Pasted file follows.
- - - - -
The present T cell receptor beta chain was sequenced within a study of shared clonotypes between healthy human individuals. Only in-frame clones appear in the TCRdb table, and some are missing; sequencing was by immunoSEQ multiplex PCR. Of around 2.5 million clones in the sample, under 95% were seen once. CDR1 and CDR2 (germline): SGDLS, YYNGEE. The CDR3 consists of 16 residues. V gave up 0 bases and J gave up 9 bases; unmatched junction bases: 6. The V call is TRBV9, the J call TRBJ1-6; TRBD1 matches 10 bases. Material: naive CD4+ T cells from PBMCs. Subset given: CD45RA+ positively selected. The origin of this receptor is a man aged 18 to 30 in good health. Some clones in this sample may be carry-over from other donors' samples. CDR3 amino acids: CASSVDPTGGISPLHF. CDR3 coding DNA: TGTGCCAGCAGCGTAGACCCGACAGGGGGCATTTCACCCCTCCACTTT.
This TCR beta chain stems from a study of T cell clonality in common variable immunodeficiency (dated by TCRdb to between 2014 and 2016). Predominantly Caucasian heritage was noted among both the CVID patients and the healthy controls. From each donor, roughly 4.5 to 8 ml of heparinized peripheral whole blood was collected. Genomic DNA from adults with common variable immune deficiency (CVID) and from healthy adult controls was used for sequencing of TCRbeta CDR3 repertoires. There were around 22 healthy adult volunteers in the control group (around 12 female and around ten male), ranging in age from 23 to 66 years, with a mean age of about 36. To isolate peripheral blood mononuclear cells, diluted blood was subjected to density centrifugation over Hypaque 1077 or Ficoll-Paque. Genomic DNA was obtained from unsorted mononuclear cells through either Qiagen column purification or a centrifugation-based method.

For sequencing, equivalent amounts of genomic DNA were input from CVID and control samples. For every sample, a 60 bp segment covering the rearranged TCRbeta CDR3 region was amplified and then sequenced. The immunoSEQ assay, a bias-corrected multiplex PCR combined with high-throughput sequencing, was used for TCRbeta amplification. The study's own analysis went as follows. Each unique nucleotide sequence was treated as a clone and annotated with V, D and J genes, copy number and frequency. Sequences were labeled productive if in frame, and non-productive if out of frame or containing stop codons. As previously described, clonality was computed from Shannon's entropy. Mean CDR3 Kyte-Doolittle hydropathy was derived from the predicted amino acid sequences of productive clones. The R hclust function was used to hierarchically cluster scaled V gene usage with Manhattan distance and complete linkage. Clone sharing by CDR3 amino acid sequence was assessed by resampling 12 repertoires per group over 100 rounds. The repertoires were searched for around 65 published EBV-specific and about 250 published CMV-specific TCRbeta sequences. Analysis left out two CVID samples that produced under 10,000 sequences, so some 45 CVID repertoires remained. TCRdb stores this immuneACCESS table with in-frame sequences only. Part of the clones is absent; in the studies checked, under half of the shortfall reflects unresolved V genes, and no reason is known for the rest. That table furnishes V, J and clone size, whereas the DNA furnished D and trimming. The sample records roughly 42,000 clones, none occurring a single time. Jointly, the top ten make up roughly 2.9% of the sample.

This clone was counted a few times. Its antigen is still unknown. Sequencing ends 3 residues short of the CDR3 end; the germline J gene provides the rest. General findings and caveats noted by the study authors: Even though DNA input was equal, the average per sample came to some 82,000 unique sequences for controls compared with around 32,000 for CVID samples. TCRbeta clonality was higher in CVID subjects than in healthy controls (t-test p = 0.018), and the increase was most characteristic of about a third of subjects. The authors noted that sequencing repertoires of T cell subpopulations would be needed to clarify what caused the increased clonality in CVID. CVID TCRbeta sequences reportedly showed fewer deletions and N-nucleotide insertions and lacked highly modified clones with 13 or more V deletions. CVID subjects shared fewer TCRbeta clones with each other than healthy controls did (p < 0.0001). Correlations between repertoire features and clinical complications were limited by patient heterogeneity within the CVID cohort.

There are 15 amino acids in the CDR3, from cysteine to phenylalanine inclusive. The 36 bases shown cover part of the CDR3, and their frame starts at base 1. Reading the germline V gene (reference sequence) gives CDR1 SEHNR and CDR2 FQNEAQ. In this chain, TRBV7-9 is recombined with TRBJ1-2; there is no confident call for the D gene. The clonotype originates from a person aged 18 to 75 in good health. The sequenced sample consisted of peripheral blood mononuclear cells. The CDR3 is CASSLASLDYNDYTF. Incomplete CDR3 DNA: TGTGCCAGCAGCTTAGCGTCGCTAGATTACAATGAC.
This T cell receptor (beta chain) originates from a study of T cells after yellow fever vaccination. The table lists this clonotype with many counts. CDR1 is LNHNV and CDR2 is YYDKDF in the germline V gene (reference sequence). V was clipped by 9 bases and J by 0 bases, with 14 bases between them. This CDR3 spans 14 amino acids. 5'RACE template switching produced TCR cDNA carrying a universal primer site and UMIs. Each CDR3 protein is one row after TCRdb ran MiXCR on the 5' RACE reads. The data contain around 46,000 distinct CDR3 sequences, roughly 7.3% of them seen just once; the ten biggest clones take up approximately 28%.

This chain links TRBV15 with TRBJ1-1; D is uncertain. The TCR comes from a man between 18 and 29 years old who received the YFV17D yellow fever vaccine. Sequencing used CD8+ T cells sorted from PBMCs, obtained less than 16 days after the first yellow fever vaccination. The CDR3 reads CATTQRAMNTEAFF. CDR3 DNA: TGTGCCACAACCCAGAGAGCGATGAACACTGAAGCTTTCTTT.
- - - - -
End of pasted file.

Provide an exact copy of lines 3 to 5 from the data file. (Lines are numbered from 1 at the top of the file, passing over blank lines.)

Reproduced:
For sequencing, equivalent amounts of genomic DNA were input from CVID and control samples. For every sample, a 60 bp segment covering the rearranged TCRbeta CDR3 region was amplified and then sequenced. The immunoSEQ assay, a bias-corrected multiplex PCR combined with high-throughput sequencing, was used for TCRbeta amplification. The study's own analysis went as follows. Each unique nucleotide sequence was treated as a clone and annotated with V, D and J genes, copy number and frequency. Sequences were labeled productive if in frame, and non-productive if out of frame or containing stop codons. As previously described, clonality was computed from Shannon's entropy. Mean CDR3 Kyte-Doolittle hydropathy was derived from the predicted amino acid sequences of productive clones. The R hclust function was used to hierarchically cluster scaled V gene usage with Manhattan distance and complete linkage. Clone sharing by CDR3 amino acid sequence was assessed by resampling 12 repertoires per group over 100 rounds. The repertoires were searched for around 65 published EBV-specific and about 250 published CMV-specific TCRbeta sequences. Analysis left out two CVID samples that produced under 10,000 sequences, so some 45 CVID repertoires remained. TCRdb stores this immuneACCESS table with in-frame sequences only. Part of the clones is absent; in the studies checked, under half of the shortfall reflects unresolved V genes, and no reason is known for the rest. That table furnishes V, J and clone size, whereas the DNA furnished D and trimming. The sample records roughly 42,000 clones, none occurring a single time. Jointly, the top ten make up roughly 2.9% of the sample.

This clone was counted a few times. Its antigen is still unknown. Sequencing ends 3 residues short of the CDR3 end; the germline J gene provides the rest. General findings and caveats noted by the study authors: Even though DNA input was equal, the average per sample came to some 82,000 unique sequences for controls compared with around 32,000 for CVID samples. TCRbeta clonality was higher in CVID subjects than in healthy controls (t-test p = 0.018), and the increase was most characteristic of about a third of subjects. The authors noted that sequencing repertoires of T cell subpopulations would be needed to clarify what caused the increased clonality in CVID. CVID TCRbeta sequences reportedly showed fewer deletions and N-nucleotide insertions and lacked highly modified clones with 13 or more V deletions. CVID subjects shared fewer TCRbeta clones with each other than healthy controls did (p < 0.0001). Correlations between repertoire features and clinical complications were limited by patient heterogeneity within the CVID cohort.

There are 15 amino acids in the CDR3, from cysteine to phenylalanine inclusive. The 36 bases shown cover part of the CDR3, and their frame starts at base 1. Reading the germline V gene (reference sequence) gives CDR1 SEHNR and CDR2 FQNEAQ. In this chain, TRBV7-9 is recombined with TRBJ1-2; there is no confident call for the D gene. The clonotype originates from a person aged 18 to 75 in good health. The sequenced sample consisted of peripheral blood mononuclear cells. The CDR3 is CASSLASLDYNDYTF. Incomplete CDR3 DNA: TGTGCCAGCAGCTTAGCGTCGCTAGATTACAATGAC.